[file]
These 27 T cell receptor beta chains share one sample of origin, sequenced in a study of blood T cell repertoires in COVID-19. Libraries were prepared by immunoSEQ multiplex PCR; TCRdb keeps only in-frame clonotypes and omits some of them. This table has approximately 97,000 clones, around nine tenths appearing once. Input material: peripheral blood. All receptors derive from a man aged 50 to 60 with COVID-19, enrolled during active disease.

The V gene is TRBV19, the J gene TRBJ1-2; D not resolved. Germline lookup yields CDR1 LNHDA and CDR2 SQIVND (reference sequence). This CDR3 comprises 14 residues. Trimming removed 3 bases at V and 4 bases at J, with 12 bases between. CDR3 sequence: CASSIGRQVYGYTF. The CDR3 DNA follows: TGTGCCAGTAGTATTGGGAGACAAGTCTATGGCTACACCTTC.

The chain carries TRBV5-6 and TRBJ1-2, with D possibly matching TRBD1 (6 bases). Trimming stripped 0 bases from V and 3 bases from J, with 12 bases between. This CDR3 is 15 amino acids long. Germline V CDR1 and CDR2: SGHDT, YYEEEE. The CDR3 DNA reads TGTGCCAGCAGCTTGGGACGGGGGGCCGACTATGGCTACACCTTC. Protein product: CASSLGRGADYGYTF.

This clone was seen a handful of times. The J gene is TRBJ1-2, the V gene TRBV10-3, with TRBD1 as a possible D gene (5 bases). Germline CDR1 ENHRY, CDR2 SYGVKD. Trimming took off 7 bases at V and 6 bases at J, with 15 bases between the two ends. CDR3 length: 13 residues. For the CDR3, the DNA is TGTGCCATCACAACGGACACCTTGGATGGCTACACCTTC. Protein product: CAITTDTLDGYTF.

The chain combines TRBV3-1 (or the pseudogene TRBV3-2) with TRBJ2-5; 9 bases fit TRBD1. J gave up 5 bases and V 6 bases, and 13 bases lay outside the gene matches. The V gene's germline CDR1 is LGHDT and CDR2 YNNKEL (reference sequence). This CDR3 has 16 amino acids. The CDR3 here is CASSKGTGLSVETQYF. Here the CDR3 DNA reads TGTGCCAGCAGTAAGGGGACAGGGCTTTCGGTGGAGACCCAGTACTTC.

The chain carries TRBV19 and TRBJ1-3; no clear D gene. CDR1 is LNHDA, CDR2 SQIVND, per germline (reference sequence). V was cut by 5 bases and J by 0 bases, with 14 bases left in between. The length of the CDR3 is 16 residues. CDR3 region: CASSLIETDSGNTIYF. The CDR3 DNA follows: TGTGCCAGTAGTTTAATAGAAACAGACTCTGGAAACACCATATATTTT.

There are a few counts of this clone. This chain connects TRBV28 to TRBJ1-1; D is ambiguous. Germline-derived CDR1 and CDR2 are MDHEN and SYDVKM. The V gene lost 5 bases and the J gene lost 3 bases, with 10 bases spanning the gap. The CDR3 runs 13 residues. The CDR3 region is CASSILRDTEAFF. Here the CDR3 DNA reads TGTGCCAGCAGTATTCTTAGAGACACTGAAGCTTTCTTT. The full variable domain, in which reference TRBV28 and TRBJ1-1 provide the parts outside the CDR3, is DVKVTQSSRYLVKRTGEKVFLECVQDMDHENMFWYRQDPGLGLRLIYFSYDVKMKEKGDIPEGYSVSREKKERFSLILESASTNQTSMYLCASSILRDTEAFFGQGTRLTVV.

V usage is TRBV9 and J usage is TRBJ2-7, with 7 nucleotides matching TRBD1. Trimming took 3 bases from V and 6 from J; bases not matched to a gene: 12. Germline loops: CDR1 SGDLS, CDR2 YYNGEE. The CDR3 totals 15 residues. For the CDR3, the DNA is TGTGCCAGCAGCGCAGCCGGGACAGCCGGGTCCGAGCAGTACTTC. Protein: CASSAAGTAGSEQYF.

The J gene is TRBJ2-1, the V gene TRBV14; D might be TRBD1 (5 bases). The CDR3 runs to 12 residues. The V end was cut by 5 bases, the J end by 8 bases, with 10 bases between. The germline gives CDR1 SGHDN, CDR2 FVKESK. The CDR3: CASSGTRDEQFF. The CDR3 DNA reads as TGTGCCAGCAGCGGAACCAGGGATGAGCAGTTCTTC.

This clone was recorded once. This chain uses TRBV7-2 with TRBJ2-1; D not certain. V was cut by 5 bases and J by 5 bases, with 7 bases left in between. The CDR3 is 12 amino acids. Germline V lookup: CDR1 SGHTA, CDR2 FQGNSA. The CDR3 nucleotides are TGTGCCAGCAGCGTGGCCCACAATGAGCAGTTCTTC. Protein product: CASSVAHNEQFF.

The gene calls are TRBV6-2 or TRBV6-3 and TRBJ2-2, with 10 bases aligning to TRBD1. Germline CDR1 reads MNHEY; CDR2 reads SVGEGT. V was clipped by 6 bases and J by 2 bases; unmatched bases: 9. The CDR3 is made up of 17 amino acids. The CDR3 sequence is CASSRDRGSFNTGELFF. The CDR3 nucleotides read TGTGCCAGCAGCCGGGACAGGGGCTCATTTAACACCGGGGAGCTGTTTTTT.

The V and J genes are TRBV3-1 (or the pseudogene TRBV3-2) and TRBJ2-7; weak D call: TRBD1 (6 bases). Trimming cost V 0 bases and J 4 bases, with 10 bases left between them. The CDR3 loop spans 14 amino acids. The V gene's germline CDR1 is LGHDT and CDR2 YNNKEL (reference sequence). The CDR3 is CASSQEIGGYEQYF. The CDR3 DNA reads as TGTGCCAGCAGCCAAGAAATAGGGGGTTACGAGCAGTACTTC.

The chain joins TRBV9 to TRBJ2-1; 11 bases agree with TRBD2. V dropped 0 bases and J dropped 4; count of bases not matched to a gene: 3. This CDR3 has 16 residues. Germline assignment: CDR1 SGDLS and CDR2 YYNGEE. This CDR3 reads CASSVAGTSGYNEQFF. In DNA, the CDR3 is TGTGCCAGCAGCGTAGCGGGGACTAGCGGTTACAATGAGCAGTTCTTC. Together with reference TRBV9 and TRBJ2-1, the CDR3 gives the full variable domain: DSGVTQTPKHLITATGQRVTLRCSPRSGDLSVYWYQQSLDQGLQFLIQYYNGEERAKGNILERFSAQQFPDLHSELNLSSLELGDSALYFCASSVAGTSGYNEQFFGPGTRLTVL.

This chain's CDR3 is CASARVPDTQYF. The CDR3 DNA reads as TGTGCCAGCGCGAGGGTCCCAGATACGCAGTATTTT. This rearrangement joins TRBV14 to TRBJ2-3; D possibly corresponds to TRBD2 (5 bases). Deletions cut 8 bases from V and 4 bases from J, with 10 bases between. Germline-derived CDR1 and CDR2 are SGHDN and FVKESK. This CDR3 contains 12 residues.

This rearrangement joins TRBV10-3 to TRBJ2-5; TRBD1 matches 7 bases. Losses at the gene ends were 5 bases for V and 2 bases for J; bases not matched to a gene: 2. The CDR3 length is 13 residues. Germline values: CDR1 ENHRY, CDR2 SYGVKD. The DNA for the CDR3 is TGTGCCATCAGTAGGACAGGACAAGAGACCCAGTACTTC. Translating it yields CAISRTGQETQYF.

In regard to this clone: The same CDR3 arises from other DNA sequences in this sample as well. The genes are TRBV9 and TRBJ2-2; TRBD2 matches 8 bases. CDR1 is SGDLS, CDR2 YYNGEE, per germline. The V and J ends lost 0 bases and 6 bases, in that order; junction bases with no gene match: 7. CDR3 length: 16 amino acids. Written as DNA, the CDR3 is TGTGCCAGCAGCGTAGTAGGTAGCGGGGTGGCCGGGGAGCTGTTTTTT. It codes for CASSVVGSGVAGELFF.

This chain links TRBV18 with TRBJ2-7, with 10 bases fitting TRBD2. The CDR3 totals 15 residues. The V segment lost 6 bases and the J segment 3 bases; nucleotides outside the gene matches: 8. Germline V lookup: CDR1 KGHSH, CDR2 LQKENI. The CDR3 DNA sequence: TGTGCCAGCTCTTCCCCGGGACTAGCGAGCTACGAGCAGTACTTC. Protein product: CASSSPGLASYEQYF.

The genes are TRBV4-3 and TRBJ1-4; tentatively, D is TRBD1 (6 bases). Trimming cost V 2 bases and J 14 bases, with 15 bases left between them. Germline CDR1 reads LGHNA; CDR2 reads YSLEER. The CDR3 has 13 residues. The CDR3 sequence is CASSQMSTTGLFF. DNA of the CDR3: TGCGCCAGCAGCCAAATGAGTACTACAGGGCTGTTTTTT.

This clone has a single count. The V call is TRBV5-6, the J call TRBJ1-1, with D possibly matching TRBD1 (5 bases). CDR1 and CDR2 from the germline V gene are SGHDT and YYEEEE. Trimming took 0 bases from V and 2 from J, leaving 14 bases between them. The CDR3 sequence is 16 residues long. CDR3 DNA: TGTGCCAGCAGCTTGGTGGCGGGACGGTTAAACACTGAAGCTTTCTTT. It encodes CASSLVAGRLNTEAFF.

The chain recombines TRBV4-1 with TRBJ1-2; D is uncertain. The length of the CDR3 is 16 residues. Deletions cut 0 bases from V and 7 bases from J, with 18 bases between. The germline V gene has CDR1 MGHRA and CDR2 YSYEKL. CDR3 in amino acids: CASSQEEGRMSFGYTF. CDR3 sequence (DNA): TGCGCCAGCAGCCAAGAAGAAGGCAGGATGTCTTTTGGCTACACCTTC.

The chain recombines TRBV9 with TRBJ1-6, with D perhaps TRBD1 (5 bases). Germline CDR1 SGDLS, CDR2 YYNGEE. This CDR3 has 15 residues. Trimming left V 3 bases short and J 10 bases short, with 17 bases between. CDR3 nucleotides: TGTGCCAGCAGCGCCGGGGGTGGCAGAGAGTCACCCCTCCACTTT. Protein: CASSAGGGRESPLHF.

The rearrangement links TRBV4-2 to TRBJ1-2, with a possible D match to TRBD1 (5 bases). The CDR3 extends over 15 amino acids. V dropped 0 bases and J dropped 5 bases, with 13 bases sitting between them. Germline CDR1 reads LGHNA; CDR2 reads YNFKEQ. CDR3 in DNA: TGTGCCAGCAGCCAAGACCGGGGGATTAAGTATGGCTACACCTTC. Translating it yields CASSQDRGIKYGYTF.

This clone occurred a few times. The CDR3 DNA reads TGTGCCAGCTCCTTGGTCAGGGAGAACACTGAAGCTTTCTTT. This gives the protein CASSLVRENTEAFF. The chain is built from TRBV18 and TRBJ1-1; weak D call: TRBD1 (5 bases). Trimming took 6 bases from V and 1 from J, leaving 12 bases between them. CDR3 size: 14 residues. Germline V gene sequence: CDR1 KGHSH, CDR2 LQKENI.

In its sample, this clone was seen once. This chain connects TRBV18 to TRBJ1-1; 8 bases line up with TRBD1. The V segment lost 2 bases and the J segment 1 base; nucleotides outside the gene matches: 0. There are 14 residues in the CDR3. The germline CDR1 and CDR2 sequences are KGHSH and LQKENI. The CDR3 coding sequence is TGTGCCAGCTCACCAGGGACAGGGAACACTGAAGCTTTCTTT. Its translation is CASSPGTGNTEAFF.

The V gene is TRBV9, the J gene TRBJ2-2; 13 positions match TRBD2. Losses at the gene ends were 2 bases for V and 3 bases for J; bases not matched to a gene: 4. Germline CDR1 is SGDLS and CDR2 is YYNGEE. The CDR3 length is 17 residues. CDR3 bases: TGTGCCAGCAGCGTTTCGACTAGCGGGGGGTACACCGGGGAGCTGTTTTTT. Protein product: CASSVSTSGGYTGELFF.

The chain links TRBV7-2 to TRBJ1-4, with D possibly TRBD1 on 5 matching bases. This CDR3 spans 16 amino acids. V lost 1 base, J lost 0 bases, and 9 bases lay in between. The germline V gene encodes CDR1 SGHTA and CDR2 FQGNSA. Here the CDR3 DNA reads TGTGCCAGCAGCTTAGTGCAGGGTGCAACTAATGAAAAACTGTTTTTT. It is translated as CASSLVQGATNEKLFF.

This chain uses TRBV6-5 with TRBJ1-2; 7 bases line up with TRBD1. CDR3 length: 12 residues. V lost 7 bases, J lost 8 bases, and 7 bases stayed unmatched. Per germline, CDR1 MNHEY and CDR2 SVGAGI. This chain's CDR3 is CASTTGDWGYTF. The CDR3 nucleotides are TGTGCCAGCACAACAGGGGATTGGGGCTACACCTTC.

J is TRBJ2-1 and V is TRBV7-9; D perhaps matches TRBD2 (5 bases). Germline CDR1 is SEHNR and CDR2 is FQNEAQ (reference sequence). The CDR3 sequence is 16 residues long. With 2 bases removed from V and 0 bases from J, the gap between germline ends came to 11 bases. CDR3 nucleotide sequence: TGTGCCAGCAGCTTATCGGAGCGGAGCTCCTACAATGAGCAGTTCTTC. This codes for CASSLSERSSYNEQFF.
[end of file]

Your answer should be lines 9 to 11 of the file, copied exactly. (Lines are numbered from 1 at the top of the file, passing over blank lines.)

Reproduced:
The J gene is TRBJ2-1, the V gene TRBV14; D might be TRBD1 (5 bases). The CDR3 runs to 12 residues. The V end was cut by 5 bases, the J end by 8 bases, with 10 bases between. The germline gives CDR1 SGHDN, CDR2 FVKESK. The CDR3: CASSGTRDEQFF. The CDR3 DNA reads as TGTGCCAGCAGCGGAACCAGGGATGAGCAGTTCTTC.

This clone was recorded once. This chain uses TRBV7-2 with TRBJ2-1; D not certain. V was cut by 5 bases and J by 5 bases, with 7 bases left in between. The CDR3 is 12 amino acids. Germline V lookup: CDR1 SGHTA, CDR2 FQGNSA. The CDR3 nucleotides are TGTGCCAGCAGCGTGGCCCACAATGAGCAGTTCTTC. Protein product: CASSVAHNEQFF.

The gene calls are TRBV6-2 or TRBV6-3 and TRBJ2-2, with 10 bases aligning to TRBD1. Germline CDR1 reads MNHEY; CDR2 reads SVGEGT. V was clipped by 6 bases and J by 2 bases; unmatched bases: 9. The CDR3 is made up of 17 amino acids. The CDR3 sequence is CASSRDRGSFNTGELFF. The CDR3 nucleotides read TGTGCCAGCAGCCGGGACAGGGGCTCATTTAACACCGGGGAGCTGTTTTTT.